A week in family law: Online divorces, support for families, and more

The government has reported that 455 people made an online divorce application in the period between Christmas Eve and New Year’s Day, with 13 applying on Christmas Day itself. The figures were picked up by the national media as part of its ‘Divorce Day’ narrative, suggesting that more people issue divorce proceedings at this time of year than at any other time. However, the government’s agenda was actually to sing the praises of its online divorce service, which it says has attracted more than 23,000 applications since it was launched last April. I agree that figure suggests the service has been a success, but the figure for the Christmas week was nothing special, and does not indicate that we are presently witnessing an epidemic of people seeking a divorce, as some sections of the media would have you believe.

Justin Tomlinson, the Minister for Family Support, Housing and Child Maintenance, has announced a £2.7 million fund to increase support for disadvantaged families at risk of parental conflict. As a press release from the Department for Work and Pensions and Mr Tomlinson said: “Parental conflict can range from a lack of warmth and emotional distance, right through to verbal abuse. If children are exposed to this sort of distress over longer periods of time, their emotional and social development can be significantly affected. It may stop children from doing as well at school or even impact their career chances in later life. Children most at risk are those with parents who are out of work, on low incomes, or struggling with physical and mental health conditions.” The fund will be made up of 2 separate strands: £1.1 million will be for projects to support families at a greater risk of parental conflict, and £1.6 million for digital support to help parents find help online. Mr Tomlinson said: “Conflict between parents can have a devastating and long-lasting impact on children, and it’s often caused by external stresses. We want families experiencing problems to have easier access to help. This innovative fund will develop solutions for parents to repair their relationships, resolve any conflict and provide a safer environment for their children to grow up.” Let us hope it is successful.

It has been reported that the rise in the number of children taken into care has pushed 88% of councils over budget in the last financial year. Analysis by the Guardian newspaper and the Local Government Association (‘LGA’) found that 133 out of 152 councils responsible for children’s services overspent in 2017-18. Local authorities went over budget on children’s social care by an estimated £807 million, by far the highest area of overspending in council budgets. As the Guardian explained:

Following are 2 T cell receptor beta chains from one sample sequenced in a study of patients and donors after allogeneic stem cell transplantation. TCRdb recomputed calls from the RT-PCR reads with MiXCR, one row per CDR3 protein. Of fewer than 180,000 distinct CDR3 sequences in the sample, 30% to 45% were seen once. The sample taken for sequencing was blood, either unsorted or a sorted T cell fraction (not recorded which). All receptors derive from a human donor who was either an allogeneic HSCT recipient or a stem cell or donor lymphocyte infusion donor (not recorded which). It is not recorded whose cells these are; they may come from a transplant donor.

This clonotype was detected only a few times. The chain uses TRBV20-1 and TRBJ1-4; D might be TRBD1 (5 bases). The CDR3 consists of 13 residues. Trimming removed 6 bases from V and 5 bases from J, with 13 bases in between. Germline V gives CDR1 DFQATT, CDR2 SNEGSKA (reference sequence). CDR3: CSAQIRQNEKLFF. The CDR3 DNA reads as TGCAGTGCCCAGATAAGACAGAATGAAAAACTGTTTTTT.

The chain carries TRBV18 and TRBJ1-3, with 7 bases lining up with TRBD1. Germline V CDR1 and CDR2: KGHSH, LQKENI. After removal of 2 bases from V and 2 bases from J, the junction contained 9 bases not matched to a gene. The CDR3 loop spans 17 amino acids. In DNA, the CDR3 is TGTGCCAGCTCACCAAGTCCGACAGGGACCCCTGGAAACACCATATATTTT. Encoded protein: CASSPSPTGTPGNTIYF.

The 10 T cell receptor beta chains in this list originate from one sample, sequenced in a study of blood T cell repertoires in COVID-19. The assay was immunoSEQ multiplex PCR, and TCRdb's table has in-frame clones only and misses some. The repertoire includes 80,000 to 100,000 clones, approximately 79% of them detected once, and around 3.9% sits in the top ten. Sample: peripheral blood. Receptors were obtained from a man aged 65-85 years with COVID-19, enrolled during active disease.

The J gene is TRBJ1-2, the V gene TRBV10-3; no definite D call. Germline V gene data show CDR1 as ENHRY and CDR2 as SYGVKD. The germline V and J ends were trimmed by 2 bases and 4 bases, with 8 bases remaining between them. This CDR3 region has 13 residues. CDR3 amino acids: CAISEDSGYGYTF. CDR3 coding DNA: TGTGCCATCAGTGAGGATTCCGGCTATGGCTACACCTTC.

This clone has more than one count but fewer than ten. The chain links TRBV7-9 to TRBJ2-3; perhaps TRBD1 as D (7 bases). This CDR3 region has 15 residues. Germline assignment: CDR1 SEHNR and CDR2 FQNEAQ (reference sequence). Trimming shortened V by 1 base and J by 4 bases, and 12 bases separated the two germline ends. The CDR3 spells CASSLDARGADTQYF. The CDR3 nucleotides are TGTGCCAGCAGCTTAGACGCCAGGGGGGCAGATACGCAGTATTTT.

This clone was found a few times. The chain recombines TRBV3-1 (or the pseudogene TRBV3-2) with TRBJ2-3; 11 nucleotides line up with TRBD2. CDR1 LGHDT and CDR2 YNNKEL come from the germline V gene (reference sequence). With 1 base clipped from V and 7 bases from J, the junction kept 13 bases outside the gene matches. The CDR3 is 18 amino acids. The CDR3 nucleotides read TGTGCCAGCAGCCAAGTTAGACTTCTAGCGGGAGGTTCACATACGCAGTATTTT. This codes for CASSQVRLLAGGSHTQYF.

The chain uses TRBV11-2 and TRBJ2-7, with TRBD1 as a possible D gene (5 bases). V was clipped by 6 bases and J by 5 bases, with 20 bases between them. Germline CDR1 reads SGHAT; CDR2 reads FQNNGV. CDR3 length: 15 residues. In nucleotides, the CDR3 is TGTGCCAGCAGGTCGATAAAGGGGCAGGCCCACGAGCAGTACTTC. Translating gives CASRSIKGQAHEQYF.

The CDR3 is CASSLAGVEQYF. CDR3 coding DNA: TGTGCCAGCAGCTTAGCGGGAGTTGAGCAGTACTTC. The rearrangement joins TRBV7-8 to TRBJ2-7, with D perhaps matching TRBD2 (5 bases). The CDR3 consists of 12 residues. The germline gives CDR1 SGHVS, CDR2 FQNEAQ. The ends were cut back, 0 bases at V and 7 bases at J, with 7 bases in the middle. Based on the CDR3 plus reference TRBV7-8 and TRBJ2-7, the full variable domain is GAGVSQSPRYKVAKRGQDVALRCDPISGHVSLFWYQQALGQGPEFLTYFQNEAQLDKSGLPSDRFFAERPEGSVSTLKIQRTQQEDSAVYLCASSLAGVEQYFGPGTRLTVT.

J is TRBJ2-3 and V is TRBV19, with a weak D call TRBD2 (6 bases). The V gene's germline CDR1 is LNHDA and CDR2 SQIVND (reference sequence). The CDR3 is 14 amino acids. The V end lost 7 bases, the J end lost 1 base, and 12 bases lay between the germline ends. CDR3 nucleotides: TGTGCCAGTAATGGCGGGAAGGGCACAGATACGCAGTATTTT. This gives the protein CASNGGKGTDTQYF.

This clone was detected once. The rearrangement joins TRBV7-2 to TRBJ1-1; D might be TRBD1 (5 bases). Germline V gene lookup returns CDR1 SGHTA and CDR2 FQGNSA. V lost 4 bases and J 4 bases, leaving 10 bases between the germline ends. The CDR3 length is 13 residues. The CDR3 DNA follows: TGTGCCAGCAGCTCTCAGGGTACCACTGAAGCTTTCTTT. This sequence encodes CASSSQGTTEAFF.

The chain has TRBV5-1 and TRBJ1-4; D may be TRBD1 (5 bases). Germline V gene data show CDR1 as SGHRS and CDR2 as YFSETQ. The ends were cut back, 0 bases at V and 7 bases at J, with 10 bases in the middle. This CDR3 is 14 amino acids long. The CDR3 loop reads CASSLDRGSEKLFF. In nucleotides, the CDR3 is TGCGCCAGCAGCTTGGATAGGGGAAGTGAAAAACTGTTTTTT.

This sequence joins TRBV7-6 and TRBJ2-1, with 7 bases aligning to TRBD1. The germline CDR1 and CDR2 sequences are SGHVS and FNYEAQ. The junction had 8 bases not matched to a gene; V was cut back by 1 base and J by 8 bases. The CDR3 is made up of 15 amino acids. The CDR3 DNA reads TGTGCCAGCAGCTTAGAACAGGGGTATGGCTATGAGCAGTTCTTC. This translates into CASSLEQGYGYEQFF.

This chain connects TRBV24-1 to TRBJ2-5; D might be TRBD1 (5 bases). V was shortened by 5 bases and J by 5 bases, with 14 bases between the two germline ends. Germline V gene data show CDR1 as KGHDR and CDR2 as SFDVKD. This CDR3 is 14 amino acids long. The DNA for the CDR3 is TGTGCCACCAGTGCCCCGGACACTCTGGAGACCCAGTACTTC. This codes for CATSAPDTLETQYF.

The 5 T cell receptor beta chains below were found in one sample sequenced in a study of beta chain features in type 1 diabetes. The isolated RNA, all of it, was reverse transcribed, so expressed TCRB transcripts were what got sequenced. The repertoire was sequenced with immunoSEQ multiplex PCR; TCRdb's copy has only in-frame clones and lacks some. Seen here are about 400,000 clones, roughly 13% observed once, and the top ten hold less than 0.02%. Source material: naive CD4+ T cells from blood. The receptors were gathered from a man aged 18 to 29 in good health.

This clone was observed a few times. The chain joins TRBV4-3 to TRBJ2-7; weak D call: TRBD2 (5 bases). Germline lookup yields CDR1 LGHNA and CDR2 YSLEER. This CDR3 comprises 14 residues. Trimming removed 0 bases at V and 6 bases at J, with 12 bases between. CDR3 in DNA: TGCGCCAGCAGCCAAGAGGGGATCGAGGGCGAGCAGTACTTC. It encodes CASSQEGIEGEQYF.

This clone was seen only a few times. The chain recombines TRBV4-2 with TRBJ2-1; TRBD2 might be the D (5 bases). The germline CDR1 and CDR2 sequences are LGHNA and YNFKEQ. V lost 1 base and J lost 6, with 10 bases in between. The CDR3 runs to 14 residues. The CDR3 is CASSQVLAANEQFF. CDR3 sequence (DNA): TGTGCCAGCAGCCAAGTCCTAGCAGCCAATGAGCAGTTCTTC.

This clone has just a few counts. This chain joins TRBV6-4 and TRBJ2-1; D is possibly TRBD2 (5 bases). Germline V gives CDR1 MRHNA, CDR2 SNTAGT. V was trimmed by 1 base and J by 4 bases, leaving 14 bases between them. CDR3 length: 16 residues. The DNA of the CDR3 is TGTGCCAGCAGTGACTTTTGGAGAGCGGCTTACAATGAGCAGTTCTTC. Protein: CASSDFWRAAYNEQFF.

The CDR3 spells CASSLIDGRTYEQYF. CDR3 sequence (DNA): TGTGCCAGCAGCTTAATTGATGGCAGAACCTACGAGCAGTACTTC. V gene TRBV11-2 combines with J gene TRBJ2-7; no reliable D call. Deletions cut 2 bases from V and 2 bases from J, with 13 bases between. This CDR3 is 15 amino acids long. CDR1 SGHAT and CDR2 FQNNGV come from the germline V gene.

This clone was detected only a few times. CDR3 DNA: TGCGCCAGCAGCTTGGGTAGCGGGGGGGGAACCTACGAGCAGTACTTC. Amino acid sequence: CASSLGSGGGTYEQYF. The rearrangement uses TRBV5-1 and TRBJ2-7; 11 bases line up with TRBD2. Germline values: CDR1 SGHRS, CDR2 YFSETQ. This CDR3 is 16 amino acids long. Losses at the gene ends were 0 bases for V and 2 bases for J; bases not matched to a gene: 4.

“The number of children being taken into care stands at a 10-year high. Government data published in November found that there were 75,420 looked-after children in England at the end of March, up 4% on the previous year. The number has increased every year since 2008, when the total was about 60,000.”

So the overspend is hardly surprising. There has apparently been a rise in funding for children’s services over the last ten years, but obviously it has not been enough. Councillor Anntoinette Bramble, chair of the LGA’s Children and Young People Board, is quoted as saying that the figures should act as a wake-up call to “the country-wide crisis we are facing in funding services to protect vulnerable children and young people”, and that: “The fact that the overwhelming majority of councils are now being forced to spend more than they had planned to on children’s social care highlights the urgent need for the government to provide new and long-term significant funding for children’s services.” Indeed.

And finally, in a piece of news that has got the media in a frenzy, and has no doubt attracted the attention of divorce lawyers around the world, Amazon founder Jeff Bezos, reportedly the world’s richest person, has announced that he and his wife, MacKenzie, are set to divorce, after a 25-year marriage. Last year Mr Bezos came top of the annual list of the world’s billionaires compiled and by the American business magazine Forbes. He also became the first ‘centibillionaire’ (i.e. having a net worth in excess of $100 billion) included in the list. Of course, as Phoebe Turner, Managing Partner at Stowe’s London Victoria office suggested, his net worth may be somewhat lower after the divorce…

Have a good weekend.

The post A week in family law: Online divorces, support for families, and more appeared first on Stowe Family Law.


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Author: John Bolch

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